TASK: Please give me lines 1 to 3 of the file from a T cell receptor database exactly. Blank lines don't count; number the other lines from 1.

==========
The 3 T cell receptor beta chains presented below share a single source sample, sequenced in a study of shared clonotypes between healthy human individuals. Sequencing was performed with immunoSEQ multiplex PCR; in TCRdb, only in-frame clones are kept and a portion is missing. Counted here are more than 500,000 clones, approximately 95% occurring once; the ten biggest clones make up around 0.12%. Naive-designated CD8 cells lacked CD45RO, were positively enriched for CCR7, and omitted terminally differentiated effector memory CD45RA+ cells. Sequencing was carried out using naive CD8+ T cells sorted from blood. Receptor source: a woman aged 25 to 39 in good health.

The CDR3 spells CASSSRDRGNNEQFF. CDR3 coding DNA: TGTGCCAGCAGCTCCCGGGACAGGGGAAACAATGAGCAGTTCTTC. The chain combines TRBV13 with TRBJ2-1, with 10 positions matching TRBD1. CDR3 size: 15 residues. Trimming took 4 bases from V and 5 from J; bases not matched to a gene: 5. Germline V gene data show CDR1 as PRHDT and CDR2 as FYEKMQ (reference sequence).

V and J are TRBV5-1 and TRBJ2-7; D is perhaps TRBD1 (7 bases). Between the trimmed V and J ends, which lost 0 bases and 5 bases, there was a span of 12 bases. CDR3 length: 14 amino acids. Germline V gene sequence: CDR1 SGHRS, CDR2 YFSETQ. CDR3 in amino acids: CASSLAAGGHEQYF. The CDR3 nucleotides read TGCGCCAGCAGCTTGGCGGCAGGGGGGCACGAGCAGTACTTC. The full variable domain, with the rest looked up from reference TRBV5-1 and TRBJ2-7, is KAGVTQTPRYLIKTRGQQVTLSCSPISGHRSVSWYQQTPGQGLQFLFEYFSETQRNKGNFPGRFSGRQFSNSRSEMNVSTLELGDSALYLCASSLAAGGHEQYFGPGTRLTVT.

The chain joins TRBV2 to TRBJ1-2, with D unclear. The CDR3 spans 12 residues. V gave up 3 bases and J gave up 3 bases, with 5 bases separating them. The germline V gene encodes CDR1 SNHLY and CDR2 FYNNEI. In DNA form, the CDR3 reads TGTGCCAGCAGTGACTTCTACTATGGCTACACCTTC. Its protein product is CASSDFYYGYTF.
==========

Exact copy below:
The 3 T cell receptor beta chains presented below share a single source sample, sequenced in a study of shared clonotypes between healthy human individuals. Sequencing was performed with immunoSEQ multiplex PCR; in TCRdb, only in-frame clones are kept and a portion is missing. Counted here are more than 500,000 clones, approximately 95% occurring once; the ten biggest clones make up around 0.12%. Naive-designated CD8 cells lacked CD45RO, were positively enriched for CCR7, and omitted terminally differentiated effector memory CD45RA+ cells. Sequencing was carried out using naive CD8+ T cells sorted from blood. Receptor source: a woman aged 25 to 39 in good health.

The CDR3 spells CASSSRDRGNNEQFF. CDR3 coding DNA: TGTGCCAGCAGCTCCCGGGACAGGGGAAACAATGAGCAGTTCTTC. The chain combines TRBV13 with TRBJ2-1, with 10 positions matching TRBD1. CDR3 size: 15 residues. Trimming took 4 bases from V and 5 from J; bases not matched to a gene: 5. Germline V gene data show CDR1 as PRHDT and CDR2 as FYEKMQ (reference sequence).

V and J are TRBV5-1 and TRBJ2-7; D is perhaps TRBD1 (7 bases). Between the trimmed V and J ends, which lost 0 bases and 5 bases, there was a span of 12 bases. CDR3 length: 14 amino acids. Germline V gene sequence: CDR1 SGHRS, CDR2 YFSETQ. CDR3 in amino acids: CASSLAAGGHEQYF. The CDR3 nucleotides read TGCGCCAGCAGCTTGGCGGCAGGGGGGCACGAGCAGTACTTC. The full variable domain, with the rest looked up from reference TRBV5-1 and TRBJ2-7, is KAGVTQTPRYLIKTRGQQVTLSCSPISGHRSVSWYQQTPGQGLQFLFEYFSETQRNKGNFPGRFSGRQFSNSRSEMNVSTLELGDSALYLCASSLAAGGHEQYFGPGTRLTVT.